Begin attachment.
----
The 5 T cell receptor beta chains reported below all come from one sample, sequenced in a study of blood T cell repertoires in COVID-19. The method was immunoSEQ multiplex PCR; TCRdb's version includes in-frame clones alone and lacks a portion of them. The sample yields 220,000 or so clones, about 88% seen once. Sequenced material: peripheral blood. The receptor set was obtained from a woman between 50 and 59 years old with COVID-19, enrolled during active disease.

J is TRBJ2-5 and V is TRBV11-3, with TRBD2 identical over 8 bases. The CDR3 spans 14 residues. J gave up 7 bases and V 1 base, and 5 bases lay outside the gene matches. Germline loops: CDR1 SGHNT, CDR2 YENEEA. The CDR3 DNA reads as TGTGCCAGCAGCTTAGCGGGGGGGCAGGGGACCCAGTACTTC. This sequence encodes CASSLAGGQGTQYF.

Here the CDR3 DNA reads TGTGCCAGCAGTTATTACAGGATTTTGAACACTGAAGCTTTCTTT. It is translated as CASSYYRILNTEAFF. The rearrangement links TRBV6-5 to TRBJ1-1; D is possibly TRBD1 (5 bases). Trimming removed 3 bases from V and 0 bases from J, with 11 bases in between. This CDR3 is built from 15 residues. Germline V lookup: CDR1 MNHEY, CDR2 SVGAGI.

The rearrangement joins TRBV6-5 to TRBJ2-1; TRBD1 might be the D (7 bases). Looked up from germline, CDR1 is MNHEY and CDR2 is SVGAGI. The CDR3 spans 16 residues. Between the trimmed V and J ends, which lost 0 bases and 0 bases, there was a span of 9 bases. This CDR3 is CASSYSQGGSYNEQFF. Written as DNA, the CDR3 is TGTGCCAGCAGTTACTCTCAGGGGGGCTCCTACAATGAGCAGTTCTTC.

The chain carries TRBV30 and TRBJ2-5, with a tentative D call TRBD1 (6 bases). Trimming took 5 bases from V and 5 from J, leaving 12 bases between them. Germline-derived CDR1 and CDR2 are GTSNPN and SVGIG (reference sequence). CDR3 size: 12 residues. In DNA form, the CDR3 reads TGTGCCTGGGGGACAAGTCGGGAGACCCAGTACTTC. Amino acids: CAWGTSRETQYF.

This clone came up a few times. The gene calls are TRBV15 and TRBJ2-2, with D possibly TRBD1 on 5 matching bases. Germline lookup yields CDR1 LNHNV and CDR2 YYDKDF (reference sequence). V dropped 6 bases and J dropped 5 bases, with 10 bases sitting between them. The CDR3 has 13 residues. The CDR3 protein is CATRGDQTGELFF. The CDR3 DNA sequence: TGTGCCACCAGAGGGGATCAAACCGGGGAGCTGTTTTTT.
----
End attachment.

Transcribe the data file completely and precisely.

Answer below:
The 5 T cell receptor beta chains reported below all come from one sample, sequenced in a study of blood T cell repertoires in COVID-19. The method was immunoSEQ multiplex PCR; TCRdb's version includes in-frame clones alone and lacks a portion of them. The sample yields 220,000 or so clones, about 88% seen once. Sequenced material: peripheral blood. The receptor set was obtained from a woman between 50 and 59 years old with COVID-19, enrolled during active disease.

J is TRBJ2-5 and V is TRBV11-3, with TRBD2 identical over 8 bases. The CDR3 spans 14 residues. J gave up 7 bases and V 1 base, and 5 bases lay outside the gene matches. Germline loops: CDR1 SGHNT, CDR2 YENEEA. The CDR3 DNA reads as TGTGCCAGCAGCTTAGCGGGGGGGCAGGGGACCCAGTACTTC. This sequence encodes CASSLAGGQGTQYF.

Here the CDR3 DNA reads TGTGCCAGCAGTTATTACAGGATTTTGAACACTGAAGCTTTCTTT. It is translated as CASSYYRILNTEAFF. The rearrangement links TRBV6-5 to TRBJ1-1; D is possibly TRBD1 (5 bases). Trimming removed 3 bases from V and 0 bases from J, with 11 bases in between. This CDR3 is built from 15 residues. Germline V lookup: CDR1 MNHEY, CDR2 SVGAGI.

The rearrangement joins TRBV6-5 to TRBJ2-1; TRBD1 might be the D (7 bases). Looked up from germline, CDR1 is MNHEY and CDR2 is SVGAGI. The CDR3 spans 16 residues. Between the trimmed V and J ends, which lost 0 bases and 0 bases, there was a span of 9 bases. This CDR3 is CASSYSQGGSYNEQFF. Written as DNA, the CDR3 is TGTGCCAGCAGTTACTCTCAGGGGGGCTCCTACAATGAGCAGTTCTTC.

The chain carries TRBV30 and TRBJ2-5, with a tentative D call TRBD1 (6 bases). Trimming took 5 bases from V and 5 from J, leaving 12 bases between them. Germline-derived CDR1 and CDR2 are GTSNPN and SVGIG (reference sequence). CDR3 size: 12 residues. In DNA form, the CDR3 reads TGTGCCTGGGGGACAAGTCGGGAGACCCAGTACTTC. Amino acids: CAWGTSRETQYF.

This clone came up a few times. The gene calls are TRBV15 and TRBJ2-2, with D possibly TRBD1 on 5 matching bases. Germline lookup yields CDR1 LNHNV and CDR2 YYDKDF (reference sequence). V dropped 6 bases and J dropped 5 bases, with 10 bases sitting between them. The CDR3 has 13 residues. The CDR3 protein is CATRGDQTGELFF. The CDR3 DNA sequence: TGTGCCACCAGAGGGGATCAAACCGGGGAGCTGTTTTTT.